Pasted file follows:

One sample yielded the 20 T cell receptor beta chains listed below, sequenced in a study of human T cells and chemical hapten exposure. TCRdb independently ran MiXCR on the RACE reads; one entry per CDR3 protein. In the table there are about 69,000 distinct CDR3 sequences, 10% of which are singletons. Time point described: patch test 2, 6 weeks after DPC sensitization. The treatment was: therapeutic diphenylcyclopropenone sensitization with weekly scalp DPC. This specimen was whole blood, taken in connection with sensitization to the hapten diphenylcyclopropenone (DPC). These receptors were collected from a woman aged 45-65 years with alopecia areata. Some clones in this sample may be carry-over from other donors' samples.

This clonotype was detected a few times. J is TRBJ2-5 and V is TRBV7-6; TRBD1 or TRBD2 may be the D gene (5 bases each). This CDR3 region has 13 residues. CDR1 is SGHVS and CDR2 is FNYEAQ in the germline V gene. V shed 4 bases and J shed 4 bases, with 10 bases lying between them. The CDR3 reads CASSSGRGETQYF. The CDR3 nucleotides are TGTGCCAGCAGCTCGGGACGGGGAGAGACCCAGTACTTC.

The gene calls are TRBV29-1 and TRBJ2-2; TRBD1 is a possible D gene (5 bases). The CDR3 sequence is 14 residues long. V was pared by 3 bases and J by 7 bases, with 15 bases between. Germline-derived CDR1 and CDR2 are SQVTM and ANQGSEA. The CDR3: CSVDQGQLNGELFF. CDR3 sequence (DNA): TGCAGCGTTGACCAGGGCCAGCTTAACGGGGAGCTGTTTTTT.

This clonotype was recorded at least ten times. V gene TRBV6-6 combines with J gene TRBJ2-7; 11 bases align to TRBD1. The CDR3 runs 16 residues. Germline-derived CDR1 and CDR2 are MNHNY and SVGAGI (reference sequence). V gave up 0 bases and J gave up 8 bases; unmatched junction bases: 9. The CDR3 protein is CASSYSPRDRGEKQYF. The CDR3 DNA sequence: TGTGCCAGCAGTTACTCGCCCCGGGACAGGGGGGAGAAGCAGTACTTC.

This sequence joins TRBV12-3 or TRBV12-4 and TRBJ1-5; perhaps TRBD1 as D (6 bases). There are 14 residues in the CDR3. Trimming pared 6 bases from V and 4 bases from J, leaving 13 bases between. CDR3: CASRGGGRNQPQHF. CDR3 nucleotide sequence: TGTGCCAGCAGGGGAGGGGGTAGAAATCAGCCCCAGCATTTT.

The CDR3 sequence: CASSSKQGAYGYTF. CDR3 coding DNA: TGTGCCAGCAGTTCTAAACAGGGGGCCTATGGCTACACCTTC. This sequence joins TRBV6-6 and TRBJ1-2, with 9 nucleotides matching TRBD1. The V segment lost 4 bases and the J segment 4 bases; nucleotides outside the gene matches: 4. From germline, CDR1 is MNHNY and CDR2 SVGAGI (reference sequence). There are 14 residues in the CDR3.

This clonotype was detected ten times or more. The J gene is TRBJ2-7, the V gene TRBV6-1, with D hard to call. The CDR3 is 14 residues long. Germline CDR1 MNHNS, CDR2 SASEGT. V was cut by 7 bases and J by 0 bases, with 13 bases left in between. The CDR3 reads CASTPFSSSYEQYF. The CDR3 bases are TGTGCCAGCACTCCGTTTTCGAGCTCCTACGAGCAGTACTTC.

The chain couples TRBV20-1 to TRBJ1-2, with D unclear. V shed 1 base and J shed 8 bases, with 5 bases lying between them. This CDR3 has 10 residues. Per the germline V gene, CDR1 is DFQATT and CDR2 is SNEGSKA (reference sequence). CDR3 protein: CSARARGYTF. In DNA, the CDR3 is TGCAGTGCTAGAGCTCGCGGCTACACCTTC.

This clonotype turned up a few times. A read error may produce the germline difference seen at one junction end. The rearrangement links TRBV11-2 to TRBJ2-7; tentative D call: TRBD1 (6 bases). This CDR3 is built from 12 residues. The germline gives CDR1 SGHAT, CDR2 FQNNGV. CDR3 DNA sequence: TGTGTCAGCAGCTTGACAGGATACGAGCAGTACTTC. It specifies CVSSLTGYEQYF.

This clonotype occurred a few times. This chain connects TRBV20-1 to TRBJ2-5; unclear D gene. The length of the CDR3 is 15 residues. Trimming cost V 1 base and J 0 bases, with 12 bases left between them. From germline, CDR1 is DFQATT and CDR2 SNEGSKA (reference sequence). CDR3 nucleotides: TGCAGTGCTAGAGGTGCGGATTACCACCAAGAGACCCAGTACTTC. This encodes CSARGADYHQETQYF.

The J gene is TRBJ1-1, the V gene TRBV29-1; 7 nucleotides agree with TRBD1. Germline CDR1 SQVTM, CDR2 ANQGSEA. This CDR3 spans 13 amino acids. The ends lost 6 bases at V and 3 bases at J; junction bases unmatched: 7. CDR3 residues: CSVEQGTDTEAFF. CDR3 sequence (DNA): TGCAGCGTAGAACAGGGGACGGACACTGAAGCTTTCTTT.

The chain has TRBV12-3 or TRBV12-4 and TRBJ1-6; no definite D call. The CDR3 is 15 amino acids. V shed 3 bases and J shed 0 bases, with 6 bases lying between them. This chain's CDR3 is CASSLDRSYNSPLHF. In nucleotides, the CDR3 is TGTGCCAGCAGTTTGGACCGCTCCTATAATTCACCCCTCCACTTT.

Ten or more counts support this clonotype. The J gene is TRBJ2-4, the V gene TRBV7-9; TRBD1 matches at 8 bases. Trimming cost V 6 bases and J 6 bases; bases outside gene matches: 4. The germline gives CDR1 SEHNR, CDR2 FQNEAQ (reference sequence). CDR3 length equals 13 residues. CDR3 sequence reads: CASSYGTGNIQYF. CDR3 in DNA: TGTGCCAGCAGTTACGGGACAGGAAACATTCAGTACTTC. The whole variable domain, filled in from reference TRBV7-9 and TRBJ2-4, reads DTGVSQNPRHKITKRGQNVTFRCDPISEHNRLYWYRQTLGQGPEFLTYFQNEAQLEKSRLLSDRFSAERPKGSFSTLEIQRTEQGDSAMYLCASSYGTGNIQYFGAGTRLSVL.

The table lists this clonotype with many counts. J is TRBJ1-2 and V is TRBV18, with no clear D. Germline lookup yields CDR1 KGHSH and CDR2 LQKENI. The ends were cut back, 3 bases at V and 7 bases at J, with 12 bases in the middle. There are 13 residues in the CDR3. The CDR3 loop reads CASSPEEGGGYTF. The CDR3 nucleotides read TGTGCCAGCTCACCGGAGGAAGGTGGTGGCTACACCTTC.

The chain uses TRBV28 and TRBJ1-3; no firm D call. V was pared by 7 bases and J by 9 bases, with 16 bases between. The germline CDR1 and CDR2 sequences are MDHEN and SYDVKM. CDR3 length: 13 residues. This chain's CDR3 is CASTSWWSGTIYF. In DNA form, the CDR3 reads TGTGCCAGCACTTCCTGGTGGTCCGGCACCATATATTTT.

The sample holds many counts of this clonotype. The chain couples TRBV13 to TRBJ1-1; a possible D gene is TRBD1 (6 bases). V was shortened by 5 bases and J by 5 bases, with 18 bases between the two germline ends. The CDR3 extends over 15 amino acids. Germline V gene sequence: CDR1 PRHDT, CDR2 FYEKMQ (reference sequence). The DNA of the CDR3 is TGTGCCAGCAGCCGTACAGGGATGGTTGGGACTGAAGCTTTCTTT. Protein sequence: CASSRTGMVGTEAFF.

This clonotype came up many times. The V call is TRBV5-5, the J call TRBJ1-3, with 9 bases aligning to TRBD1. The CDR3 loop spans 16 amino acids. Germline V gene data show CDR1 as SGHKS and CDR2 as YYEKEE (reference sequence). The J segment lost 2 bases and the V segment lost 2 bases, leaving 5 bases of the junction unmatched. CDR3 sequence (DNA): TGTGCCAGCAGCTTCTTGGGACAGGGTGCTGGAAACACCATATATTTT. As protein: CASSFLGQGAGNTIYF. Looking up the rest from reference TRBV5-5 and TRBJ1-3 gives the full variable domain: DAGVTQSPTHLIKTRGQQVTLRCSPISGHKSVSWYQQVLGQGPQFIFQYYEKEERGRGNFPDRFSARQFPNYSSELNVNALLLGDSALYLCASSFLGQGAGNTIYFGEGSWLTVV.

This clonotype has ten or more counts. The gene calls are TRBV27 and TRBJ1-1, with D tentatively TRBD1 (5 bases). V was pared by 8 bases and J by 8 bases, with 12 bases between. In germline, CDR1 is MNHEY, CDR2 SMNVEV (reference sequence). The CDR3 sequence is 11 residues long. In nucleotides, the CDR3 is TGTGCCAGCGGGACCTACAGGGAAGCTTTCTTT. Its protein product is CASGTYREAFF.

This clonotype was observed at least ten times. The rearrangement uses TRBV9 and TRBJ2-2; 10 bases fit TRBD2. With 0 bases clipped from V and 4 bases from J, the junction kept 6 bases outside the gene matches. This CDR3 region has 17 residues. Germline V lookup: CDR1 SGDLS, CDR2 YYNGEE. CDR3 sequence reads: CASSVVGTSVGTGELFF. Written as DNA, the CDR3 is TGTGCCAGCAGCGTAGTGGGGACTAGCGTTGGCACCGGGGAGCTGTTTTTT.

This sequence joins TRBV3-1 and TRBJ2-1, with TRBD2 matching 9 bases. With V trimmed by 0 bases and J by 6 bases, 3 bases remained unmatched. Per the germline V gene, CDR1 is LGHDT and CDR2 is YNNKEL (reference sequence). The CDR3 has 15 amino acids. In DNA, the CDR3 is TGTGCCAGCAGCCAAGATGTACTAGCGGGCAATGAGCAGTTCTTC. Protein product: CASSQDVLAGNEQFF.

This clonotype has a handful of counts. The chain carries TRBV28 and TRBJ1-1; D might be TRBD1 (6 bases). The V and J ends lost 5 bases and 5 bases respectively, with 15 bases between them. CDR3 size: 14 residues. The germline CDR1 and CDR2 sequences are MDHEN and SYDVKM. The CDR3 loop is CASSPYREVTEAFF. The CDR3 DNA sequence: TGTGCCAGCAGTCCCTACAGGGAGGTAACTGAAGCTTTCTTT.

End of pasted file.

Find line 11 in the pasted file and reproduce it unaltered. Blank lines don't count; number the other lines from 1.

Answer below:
The J gene is TRBJ1-1, the V gene TRBV29-1; 7 nucleotides agree with TRBD1. Germline CDR1 SQVTM, CDR2 ANQGSEA. This CDR3 spans 13 amino acids. The ends lost 6 bases at V and 3 bases at J; junction bases unmatched: 7. CDR3 residues: CSVEQGTDTEAFF. CDR3 sequence (DNA): TGCAGCGTAGAACAGGGGACGGACACTGAAGCTTTCTTT.